Survey Shows More Young Americans are Living at Home Than During the Great Depression

Todd Starnes, the host of the “Todd Starnes Show,” pointed to a recent survey that showed more young people are cohabiting with their parents than even in the Great Depression, and said the poll showed the tough economic reality for many Americans.  

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The Pew Research Center released a poll earlier this month that said in July, 52 percent of 18-to 29-year-olds live at home with their parents, which surpasses the previous all-time high during the Great Depression. The number is up from 47 percent back in February.

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“Growth was sharpest for the youngest adults (ages 18 to 24) and for white young adults,” the report said. Starnes pointed out that the number spike 2.6 million since the outbreak of the coronavirus.

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Jesse, a 23-year-old caller from Little Rock, Ark., told the show that he moved out of his parent’s house a year about and just recently purchased a house for himself.

“I completely understand why people, in the time, are living at home and moving back with their folks,” he said. He said he was blessed that the coronavirus did not affect his industry so he did not have any severe loss in income.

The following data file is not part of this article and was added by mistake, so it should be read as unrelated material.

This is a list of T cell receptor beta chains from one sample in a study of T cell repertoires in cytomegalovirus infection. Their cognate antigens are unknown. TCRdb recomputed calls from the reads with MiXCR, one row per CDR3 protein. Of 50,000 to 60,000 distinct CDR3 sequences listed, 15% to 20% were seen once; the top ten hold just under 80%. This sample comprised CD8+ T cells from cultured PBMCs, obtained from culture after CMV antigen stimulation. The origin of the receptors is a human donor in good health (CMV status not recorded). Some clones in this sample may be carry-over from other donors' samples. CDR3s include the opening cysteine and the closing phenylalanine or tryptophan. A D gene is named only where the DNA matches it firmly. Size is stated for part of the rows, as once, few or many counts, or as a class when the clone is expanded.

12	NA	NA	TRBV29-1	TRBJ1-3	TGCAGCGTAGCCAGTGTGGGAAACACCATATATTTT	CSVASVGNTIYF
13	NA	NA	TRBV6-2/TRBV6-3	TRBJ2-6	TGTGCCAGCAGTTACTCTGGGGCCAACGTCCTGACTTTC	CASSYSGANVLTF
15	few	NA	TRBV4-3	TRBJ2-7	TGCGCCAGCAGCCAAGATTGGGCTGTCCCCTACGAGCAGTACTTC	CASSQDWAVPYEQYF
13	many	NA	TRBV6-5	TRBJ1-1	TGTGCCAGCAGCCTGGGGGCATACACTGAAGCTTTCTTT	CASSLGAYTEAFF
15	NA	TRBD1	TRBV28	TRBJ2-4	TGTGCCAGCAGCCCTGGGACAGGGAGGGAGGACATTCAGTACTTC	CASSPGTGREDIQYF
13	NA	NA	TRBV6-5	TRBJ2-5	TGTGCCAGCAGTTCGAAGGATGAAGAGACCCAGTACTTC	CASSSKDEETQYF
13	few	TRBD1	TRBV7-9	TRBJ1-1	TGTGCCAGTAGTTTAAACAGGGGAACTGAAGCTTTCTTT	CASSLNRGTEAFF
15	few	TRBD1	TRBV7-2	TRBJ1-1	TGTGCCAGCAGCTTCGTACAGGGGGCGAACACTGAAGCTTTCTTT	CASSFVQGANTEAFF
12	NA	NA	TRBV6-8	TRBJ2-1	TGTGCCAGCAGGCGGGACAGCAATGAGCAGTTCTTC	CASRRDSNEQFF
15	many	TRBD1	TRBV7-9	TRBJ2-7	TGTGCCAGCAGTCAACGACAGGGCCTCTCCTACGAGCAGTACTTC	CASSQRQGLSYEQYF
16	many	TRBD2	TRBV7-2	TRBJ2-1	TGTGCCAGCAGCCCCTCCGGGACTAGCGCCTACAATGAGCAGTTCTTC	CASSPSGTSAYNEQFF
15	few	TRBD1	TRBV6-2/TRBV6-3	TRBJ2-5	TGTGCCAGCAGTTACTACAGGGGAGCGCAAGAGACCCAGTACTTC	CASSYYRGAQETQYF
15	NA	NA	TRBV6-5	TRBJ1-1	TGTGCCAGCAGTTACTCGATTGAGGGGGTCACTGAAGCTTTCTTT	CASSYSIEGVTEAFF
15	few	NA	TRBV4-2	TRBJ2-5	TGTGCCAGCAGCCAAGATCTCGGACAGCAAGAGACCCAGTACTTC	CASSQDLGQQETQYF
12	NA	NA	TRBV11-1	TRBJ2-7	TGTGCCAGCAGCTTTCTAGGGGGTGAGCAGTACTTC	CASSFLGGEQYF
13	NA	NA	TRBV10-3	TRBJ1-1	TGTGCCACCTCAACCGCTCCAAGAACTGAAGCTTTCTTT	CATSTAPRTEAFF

Starnes said many Americans may have realized that they may have been living outside their means.

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“I think people are starting to realize that, ‘Wow, we should have been saving that money. We should have been a little more frugal with what we were doing with our cash,’” Starnes said.

Jesse said that his parents taught him to be frugal and said that was “a big reason” he was able to purchase a home. He said he works in construction and owning a home has been a dream of his for years. He said there’s a First Time Homebuyers program in Arkansas that helped him with a down payment, which he was able to supplement with his own savings.

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Starnes joked that his story sounded like something that you’d hear on the “Dave Ramsey Show.”

“Well, my parents are big Dave Ramsey fans,” Jesse said.

Starnes laughed and said, “That’s great.”

Starnes said that it was clear that Jesse was raised in home where his parents took the time to explain budgeting and financing.

“That’s what we’ve got to do,” Starnes said.

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